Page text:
LOS ANGELES — Vince Bernard loves his trees. He'll tell you as much. They are what have sustained him and his family for decades at Bernard Ranches. Bernard grows mostly citrus with his wife, Vicki, in Riverside, where a pair of navel orange trees planted in 1871 marked the beginning of the area's storied citrus industry.
Now, Vince Bernard is being forced to make some heart-wrenching choices. What if he can't, because of declining sales due to the COVID-19 pandemic, afford the water to keep all his trees alive?
Sacrificing trees is like "cutting your arm off," Bernard said, but the financial reality of COVID-19 has forced his hand.
"I can't turn the water off from the trees and watch them suffer," he said, gazing out at housing developments in the distance. "But I can call someone up and say, 'Bulldoze this 5 acres.'" Bernard's voice shook. "I come out and say a prayer. They're gone."
The novel coronavirus has wreaked havoc on every aspect of the food industry. It's been particularly taxing on California's smaller farms, some of which have seen their restaurant orders all but vanish and their farmers markets sales decline because of decreased foot traffic.
Surviving this crisis has meant being nimble, making difficult choices, and having to guess what the demand will be like six months or a year in the future. I spoke with four farmers who are fighting through the pandemic and doing what they can to make ends meet.
That can mean pivoting to other forms of business, like farm boxes, or rethinking what they've traditionally planted. It can mean working longer shifts or making the difficult choice to shed assets and fixed costs. It means depending even more on farmers markets, where growers forge personal and professional connections and which remain, despite the chaos of 2020, a dependable and much-needed lifeline.
But for most, it means more work for less money. And the farmers share a dogged hope that sooner rather than later, this country can turn a corner regarding the pandemic.
The thing that becomes immediately clear upon meeting Bernard is how much he enjoys his work. "We harvest all year," he said. "The citrus is some of the best in the world — the climate is just perfect for it." Bernard Ranches grows navel oranges, varieties of Valencias, limes, lemons and avocados over approximately 50 acres.
Bernard, who grew up on a dairy and has been farming citrus in Riverside since 1984, spends most of the hot summer months thinking about water and its increasing cost. "You usually get enough rain in January, February, March. April is dicey, maybe you'll get a thunderstorm," he said. "But June, that's the end of that. No more water comes from Mother Nature. Water that comes is going to be from you."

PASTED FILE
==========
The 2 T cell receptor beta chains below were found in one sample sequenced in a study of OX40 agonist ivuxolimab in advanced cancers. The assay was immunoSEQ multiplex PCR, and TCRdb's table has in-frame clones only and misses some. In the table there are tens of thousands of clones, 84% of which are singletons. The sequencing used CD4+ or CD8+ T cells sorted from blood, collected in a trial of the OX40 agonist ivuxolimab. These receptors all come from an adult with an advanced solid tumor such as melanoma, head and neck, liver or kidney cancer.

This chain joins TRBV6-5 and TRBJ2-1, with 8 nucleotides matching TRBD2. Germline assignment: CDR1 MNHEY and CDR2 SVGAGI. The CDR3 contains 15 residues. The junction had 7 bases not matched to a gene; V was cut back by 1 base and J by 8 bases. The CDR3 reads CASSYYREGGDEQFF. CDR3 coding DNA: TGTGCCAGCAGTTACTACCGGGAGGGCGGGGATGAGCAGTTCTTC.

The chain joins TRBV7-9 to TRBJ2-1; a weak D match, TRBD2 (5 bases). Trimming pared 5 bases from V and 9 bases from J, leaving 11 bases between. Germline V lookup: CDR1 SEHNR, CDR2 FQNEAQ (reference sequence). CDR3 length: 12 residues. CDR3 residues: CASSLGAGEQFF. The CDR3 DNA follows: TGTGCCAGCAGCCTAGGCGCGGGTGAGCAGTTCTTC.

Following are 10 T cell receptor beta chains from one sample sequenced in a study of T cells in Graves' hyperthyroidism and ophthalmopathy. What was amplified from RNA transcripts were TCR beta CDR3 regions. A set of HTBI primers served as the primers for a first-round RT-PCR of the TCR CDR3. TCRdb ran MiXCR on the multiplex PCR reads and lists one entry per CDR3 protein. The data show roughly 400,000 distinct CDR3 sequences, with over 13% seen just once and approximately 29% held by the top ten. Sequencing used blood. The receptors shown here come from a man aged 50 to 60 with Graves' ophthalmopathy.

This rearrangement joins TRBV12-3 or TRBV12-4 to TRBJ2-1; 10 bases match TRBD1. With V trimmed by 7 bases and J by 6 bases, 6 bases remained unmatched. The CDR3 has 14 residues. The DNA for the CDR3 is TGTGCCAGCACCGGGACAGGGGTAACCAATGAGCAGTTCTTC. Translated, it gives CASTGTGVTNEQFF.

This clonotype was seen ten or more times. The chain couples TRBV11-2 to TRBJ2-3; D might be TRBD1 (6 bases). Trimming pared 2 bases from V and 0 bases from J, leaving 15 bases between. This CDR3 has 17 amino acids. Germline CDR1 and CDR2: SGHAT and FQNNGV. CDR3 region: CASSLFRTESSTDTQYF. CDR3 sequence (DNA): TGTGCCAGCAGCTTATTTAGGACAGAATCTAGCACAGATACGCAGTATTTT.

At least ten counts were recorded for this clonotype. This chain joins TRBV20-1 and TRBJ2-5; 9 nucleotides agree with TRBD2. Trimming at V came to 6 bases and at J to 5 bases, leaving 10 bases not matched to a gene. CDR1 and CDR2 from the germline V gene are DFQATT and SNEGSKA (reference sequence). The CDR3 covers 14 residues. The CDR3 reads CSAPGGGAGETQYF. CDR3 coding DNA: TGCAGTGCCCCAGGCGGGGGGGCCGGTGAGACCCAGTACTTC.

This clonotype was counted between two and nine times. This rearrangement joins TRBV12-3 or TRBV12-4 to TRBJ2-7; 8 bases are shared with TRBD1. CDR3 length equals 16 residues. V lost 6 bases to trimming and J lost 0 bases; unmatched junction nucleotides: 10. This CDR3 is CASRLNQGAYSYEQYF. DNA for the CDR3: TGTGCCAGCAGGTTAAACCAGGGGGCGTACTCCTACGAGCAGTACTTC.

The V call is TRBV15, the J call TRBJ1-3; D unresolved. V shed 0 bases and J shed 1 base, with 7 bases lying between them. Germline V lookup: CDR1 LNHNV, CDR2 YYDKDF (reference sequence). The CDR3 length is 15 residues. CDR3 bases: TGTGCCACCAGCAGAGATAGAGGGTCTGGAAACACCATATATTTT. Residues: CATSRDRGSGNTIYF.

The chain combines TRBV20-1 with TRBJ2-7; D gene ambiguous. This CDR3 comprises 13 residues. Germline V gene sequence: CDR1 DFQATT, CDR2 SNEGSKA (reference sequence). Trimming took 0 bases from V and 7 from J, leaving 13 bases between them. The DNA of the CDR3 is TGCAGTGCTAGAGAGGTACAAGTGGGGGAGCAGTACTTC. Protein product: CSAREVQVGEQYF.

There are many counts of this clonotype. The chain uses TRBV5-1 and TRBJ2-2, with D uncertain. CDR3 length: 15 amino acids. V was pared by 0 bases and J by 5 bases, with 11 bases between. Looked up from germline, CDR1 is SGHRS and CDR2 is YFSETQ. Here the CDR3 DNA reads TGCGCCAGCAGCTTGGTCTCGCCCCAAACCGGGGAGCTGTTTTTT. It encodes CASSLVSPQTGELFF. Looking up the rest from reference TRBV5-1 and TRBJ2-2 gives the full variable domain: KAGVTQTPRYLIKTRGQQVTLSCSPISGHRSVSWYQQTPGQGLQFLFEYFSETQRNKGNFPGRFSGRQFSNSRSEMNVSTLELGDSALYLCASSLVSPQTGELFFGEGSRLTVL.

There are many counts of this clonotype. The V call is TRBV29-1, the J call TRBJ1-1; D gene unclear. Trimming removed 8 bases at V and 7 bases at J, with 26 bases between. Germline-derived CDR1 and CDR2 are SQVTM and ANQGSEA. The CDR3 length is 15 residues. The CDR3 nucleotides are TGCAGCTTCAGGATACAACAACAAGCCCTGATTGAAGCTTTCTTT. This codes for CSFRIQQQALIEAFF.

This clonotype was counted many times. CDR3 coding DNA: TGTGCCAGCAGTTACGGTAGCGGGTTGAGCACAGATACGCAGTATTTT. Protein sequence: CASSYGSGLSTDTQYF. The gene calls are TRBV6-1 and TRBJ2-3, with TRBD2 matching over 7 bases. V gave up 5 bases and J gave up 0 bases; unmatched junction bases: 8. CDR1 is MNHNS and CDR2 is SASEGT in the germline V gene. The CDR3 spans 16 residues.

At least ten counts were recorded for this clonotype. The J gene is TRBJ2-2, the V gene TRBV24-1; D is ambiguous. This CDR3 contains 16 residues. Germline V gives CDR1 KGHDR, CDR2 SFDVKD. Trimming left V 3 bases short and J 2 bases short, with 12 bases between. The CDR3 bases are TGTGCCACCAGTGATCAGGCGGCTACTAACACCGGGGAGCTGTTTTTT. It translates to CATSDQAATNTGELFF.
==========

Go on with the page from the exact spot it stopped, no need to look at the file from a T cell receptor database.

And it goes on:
Sometimes, the water bill leaps from $2,000 per month into the tens of thousands in the blink of an eye. "Last year, we had one month where the bill was $32,000," Bernard said. "The king couldn't afford this."
Compounding the water woes is the loss of business because of the pandemic. "It hit us really hard," Bernard said. "All of our restaurant sales, hotel sales, small store sales, individual people, boom, it went to zero. We didn't sell a box of lemons for March or April."
The lack of revenue has forced Bernard to do the unthinkable: cull some of his beloved trees.
The trees, like people, have needs, he said, and they don't stop requiring maintenance simply because fewer people are buying fruit. "They're living things," Bernard said. "They respond to care, they respond to lack of care. I look to these trees for inspiration a lot of the time."
Bernard said that he's had about 500 trees removed and that he will likely take out several hundred more. Despite the heartbreak of losing trees, Bernard said he's determined to survive the pandemic, describing his attitude as "defiant."
"Anybody can do this when it's easy," he said. "I choose to do it now just to prove myself that I can."
Debby Takikawa and her husband, Shu, farm 66 acres for The Garden Of ..., their business in the Santa Ynez Valley, and also have a small home farm. When the coronavirus hit, the toll was harsh and immediate. "Restaurant wholesale is about two-thirds of our business, and we lost about 75% of that," she said. "It was an unimaginable hit."
To make up for the lost revenue, the Takikawas began producing farm boxes for consumers, but that's required substantially more work and virtually eliminated their profit. For a 24-piece box of exclusively Little Gem lettuce, she said, "we cut and pack in the field; it takes about three minutes to make a box." The farm box, by contrast, "contains one of every single thing that we grow. The profit margin was nonexistent," she said. "But it kept us going."
Filling a farm box means growing nearly twice the variety of products they normally do, Takikawa said. That's about 18 different things instead of the normal 10. "We had to completely change our planting schedule," she said. "Little Asian greens and turnips and things that we could get out of the ground quickly."